Small scale, organic farming is the future for a post peak oil world.

January 15, 2010

The Power of Community is an inspiring documentary is about how Cubans were forced to return to the land and grow food.  After peak oil, when the country was nearly completely cut off from imports, both in terms fossil fuels and in terms of food, Cubans could not longer feed themselves using the highly mechanized, chemically-driven agriculture of the Green Revolution.  Suddenly organic, urban farms were feeding much of the country and the farmer became the most respected (and well paid) member of society, the man who knew how to train oxen the most valuable of all. Today the people are healthier, happier, and completely independent of fossil fuels to put food on the table, an unbelievable feat in today’s globalized food system.  Now the country is exporting bio-pesticides to other Latin American countries and stands proudly as an example of what local food production has to offer.

Discussion at the close of the film hung on the fact that Cubans were forced to change the way they lived and ate, they had no other option but to grow for themselves. How can we convince Americans, who have adopted the mindset that having enough money is the only thing that prevents one from buying something to reduce their dependence on fossil fuels? If I pay for them, why can’t I use them? Because the resoviors are drying up and the horizon is filling with thick, black smoke!  The room was filled with environmentally minded people, mostly of whom were at the Somerville Public Library for the CSA forum hosted by Somerville Climate Action. While I agree that a catastrophe like what they call “The Special Period” in Cuba is the only thing that will push most people over the edge and into urban farming, some people are trying their hands. We have a new wave of young farmers out there and if you don’t believe me go see The Greenhorns.  I am filled with optimism about the future of food production in the US, though we have a long way to go, and using Cuba as a model is certainly not a bad idea.  Though maybe a bit overstated at times, the Power of Community is truly a must see.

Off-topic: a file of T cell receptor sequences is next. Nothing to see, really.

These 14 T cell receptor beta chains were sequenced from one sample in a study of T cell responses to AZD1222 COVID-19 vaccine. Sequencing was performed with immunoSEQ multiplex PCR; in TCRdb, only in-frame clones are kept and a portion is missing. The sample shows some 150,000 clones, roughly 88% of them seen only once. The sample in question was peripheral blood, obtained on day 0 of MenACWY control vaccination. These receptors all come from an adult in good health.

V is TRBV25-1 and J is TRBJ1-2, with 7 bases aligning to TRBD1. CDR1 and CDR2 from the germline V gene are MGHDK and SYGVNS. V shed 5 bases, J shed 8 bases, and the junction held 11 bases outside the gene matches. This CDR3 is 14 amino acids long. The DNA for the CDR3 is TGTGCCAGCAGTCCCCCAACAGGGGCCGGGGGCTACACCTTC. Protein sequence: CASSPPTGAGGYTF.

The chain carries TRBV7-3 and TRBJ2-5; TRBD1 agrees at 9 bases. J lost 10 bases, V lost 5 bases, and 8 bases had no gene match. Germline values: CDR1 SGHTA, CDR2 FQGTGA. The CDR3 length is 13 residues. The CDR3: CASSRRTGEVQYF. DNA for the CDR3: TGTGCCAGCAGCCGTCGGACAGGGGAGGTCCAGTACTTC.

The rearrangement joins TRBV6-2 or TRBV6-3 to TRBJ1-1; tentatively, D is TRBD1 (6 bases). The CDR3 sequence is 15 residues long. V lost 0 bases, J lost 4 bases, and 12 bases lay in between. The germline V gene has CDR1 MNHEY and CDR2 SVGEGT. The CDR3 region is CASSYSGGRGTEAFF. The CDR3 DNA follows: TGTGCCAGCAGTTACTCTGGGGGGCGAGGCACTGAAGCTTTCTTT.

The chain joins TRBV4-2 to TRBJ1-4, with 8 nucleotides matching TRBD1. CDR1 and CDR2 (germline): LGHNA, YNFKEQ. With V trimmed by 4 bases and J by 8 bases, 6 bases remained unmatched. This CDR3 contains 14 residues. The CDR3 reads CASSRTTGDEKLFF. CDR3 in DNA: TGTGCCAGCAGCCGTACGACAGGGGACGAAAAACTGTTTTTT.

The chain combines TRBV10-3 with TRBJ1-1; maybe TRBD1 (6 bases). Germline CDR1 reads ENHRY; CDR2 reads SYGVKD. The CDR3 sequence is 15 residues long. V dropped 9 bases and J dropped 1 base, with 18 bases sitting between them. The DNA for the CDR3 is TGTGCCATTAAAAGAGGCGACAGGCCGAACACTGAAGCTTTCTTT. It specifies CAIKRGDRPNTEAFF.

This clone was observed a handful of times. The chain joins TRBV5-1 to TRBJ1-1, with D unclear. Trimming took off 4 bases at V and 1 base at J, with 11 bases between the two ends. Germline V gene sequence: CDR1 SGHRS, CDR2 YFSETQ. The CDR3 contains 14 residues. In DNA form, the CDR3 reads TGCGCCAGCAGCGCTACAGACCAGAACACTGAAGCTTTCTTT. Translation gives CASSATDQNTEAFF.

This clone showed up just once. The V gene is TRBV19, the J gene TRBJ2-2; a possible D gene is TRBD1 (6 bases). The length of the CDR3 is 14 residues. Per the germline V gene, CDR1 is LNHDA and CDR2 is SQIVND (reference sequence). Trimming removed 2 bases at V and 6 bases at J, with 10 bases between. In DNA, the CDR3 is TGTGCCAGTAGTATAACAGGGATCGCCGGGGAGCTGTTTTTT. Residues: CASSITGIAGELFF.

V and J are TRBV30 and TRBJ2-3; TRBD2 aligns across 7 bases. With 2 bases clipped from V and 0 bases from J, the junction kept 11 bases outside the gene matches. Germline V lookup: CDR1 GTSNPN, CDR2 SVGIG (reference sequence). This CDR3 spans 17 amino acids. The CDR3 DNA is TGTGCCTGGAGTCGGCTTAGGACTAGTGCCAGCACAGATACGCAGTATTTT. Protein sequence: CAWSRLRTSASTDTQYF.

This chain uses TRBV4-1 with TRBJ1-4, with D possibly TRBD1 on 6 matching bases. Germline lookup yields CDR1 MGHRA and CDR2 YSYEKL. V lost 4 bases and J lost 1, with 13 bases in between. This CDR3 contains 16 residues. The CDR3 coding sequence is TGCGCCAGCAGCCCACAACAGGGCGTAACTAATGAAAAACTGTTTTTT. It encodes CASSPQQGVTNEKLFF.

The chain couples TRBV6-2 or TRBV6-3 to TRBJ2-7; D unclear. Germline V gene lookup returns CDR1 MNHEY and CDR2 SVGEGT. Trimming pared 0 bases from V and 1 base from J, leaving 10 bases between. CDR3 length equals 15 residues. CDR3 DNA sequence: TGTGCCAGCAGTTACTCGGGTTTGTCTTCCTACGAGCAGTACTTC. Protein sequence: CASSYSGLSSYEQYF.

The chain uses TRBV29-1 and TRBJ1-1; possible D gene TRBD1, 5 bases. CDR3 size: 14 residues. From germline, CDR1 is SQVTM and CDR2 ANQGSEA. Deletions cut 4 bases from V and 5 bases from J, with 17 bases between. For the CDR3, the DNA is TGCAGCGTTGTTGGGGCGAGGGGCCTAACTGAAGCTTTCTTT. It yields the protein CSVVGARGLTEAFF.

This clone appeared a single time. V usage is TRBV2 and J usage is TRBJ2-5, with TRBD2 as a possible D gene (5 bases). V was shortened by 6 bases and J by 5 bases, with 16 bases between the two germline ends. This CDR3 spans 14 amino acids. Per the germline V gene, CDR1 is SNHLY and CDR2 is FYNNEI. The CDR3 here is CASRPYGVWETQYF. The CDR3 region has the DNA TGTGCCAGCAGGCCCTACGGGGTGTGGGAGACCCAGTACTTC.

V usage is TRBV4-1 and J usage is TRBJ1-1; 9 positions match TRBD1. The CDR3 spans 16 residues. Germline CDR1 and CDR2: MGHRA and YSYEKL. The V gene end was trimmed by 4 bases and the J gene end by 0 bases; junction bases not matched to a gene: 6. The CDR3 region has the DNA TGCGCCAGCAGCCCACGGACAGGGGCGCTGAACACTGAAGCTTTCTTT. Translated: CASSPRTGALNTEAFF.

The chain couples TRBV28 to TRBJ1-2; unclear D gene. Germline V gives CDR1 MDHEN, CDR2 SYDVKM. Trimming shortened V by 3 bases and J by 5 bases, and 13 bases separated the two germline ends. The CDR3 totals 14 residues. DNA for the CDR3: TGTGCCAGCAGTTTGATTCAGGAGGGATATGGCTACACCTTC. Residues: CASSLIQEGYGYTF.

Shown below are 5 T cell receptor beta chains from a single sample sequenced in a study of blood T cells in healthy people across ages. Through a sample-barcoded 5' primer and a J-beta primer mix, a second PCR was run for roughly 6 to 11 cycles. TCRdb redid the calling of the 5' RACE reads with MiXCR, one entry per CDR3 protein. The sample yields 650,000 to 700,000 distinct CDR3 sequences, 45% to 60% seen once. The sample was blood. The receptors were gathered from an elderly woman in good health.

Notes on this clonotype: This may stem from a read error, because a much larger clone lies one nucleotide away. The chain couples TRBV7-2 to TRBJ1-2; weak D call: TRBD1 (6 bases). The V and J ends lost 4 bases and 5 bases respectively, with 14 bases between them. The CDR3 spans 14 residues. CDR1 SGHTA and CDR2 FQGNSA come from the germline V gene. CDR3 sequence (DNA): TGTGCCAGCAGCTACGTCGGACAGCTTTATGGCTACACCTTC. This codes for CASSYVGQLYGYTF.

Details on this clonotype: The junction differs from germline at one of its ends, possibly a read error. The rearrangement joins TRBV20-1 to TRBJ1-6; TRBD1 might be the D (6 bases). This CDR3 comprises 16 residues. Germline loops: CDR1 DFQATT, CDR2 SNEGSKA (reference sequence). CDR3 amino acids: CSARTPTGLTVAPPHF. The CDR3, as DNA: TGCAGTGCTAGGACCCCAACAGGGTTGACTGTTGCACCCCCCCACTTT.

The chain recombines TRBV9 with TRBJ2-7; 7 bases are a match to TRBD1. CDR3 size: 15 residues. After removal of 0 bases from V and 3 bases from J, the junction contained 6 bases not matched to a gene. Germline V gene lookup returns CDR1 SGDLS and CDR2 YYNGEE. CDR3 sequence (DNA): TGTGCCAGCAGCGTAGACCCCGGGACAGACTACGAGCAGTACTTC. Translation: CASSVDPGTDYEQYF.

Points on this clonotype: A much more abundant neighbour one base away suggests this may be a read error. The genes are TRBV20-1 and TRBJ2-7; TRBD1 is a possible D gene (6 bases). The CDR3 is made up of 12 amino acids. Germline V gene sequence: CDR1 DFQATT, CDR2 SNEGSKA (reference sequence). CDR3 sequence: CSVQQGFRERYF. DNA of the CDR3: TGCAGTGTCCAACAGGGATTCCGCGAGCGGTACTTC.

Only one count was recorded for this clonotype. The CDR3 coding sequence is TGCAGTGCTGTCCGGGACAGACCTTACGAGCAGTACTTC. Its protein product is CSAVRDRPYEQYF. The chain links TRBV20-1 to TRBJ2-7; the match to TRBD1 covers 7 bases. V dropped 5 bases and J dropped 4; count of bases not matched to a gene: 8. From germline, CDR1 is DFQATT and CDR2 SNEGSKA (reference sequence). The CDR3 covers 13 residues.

Somerville Climate Action hosts documentary screenings at the Somerville Public Library’s Central Branch, 79 Highland Ave, the second Monday of each month. Groundwork Somerville is screening Fresh at Arts at the Armory, 191 Highland Ave, at 6pm on January 25.


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